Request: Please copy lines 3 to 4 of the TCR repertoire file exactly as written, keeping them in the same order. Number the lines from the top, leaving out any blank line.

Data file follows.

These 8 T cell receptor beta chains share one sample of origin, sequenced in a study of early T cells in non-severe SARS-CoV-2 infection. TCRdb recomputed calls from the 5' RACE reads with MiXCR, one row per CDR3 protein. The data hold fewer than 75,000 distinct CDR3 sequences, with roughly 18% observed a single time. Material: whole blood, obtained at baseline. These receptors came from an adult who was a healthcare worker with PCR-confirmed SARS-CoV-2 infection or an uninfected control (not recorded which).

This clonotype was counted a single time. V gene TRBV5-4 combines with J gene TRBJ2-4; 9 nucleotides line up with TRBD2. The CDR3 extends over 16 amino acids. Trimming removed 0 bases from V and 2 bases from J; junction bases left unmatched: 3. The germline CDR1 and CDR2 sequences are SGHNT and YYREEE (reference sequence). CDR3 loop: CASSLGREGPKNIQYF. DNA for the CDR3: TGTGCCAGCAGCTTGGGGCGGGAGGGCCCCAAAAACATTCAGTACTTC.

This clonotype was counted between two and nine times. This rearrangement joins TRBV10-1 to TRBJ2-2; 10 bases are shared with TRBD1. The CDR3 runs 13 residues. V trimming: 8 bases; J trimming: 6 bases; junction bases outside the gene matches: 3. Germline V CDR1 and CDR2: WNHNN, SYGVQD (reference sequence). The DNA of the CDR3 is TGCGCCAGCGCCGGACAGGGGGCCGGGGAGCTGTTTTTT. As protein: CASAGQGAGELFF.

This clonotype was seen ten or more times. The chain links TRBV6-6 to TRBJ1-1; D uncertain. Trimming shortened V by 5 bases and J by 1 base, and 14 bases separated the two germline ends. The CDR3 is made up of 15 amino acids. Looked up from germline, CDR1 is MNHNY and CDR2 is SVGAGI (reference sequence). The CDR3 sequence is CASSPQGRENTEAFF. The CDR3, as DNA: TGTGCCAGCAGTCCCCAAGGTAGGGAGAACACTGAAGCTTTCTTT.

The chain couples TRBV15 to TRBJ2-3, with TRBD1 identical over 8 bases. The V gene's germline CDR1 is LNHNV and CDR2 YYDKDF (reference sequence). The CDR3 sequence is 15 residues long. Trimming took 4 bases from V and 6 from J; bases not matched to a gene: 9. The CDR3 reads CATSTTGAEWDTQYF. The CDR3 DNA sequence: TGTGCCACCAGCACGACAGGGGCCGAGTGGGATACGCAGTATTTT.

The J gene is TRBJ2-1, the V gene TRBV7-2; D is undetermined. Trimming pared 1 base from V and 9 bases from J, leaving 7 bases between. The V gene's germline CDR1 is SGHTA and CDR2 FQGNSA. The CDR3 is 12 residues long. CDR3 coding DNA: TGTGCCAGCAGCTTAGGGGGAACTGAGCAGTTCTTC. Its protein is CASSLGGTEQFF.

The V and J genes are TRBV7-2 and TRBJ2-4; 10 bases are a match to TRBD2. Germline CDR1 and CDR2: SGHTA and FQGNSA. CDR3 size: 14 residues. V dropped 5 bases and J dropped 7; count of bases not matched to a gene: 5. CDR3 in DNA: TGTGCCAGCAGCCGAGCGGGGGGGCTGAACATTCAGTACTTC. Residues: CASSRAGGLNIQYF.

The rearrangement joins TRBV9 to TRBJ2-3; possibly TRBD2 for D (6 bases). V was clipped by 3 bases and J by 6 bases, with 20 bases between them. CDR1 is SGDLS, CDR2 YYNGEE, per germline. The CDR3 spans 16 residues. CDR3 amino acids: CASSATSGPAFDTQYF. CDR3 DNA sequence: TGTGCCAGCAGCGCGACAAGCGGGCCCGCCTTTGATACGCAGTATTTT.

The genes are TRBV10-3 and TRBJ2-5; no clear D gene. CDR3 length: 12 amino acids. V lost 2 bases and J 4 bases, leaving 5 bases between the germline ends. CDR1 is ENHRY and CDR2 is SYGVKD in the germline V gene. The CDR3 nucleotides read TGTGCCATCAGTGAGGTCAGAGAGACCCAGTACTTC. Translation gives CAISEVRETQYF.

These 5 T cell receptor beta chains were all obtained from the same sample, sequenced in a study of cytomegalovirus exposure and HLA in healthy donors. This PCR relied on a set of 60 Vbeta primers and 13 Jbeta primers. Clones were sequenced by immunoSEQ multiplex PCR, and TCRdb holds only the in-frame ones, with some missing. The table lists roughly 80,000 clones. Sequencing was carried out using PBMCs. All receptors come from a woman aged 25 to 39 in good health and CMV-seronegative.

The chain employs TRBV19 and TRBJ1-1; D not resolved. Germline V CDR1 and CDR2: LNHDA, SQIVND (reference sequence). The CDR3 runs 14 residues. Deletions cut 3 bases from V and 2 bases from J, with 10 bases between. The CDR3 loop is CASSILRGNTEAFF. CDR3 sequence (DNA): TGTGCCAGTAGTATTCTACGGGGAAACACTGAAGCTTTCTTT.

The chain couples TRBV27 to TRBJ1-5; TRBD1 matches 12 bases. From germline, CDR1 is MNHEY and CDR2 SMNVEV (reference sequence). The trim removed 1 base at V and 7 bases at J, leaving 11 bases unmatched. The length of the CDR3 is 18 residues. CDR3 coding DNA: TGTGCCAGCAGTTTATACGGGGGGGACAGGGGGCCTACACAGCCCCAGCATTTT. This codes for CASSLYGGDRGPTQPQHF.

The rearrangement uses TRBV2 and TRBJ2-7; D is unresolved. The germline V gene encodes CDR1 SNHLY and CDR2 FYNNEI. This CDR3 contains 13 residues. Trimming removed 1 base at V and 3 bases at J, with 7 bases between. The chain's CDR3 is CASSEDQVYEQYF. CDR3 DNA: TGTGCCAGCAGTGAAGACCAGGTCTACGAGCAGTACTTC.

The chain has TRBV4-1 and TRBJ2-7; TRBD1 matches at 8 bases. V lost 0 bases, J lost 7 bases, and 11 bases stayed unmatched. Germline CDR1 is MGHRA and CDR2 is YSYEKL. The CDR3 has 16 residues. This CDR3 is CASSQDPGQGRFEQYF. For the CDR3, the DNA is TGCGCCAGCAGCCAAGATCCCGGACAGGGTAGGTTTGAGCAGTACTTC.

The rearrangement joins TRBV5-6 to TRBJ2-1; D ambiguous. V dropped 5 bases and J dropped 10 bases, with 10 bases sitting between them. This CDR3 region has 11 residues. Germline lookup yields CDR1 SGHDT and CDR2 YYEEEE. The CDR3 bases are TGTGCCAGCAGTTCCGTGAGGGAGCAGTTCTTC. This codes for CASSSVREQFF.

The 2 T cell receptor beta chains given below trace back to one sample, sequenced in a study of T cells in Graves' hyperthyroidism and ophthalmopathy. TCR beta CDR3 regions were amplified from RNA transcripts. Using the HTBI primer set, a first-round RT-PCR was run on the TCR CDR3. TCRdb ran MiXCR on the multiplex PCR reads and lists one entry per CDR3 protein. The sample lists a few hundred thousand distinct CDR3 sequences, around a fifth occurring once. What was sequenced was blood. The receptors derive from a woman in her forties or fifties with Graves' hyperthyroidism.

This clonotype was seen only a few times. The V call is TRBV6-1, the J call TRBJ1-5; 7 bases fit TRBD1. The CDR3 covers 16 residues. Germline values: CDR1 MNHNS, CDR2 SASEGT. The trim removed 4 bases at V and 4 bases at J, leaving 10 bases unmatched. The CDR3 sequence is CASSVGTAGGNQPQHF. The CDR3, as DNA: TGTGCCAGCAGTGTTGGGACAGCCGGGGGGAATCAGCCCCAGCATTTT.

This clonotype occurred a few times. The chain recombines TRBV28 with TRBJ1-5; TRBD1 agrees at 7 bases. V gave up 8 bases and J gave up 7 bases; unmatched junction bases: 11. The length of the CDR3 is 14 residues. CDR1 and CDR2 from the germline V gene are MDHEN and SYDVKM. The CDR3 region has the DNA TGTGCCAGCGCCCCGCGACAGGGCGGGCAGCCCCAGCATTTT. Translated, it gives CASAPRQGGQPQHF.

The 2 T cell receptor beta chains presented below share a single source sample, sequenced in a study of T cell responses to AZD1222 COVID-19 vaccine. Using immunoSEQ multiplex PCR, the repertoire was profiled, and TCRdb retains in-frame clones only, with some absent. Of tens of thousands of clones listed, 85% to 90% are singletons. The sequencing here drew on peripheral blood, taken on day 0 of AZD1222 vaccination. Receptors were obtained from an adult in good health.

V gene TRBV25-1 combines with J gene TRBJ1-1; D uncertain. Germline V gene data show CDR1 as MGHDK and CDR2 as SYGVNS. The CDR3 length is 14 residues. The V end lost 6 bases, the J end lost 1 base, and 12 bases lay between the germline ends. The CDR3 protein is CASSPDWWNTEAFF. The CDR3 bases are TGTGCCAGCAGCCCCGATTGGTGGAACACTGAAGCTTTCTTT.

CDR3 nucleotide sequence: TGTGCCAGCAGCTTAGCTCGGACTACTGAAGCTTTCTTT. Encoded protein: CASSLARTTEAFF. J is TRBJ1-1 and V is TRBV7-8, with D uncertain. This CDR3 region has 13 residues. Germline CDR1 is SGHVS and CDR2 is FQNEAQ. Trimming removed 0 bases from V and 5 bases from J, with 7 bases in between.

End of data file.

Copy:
This clonotype was counted between two and nine times. This rearrangement joins TRBV10-1 to TRBJ2-2; 10 bases are shared with TRBD1. The CDR3 runs 13 residues. V trimming: 8 bases; J trimming: 6 bases; junction bases outside the gene matches: 3. Germline V CDR1 and CDR2: WNHNN, SYGVQD (reference sequence). The DNA of the CDR3 is TGCGCCAGCGCCGGACAGGGGGCCGGGGAGCTGTTTTTT. As protein: CASAGQGAGELFF.

This clonotype was seen ten or more times. The chain links TRBV6-6 to TRBJ1-1; D uncertain. Trimming shortened V by 5 bases and J by 1 base, and 14 bases separated the two germline ends. The CDR3 is made up of 15 amino acids. Looked up from germline, CDR1 is MNHNY and CDR2 is SVGAGI (reference sequence). The CDR3 sequence is CASSPQGRENTEAFF. The CDR3, as DNA: TGTGCCAGCAGTCCCCAAGGTAGGGAGAACACTGAAGCTTTCTTT.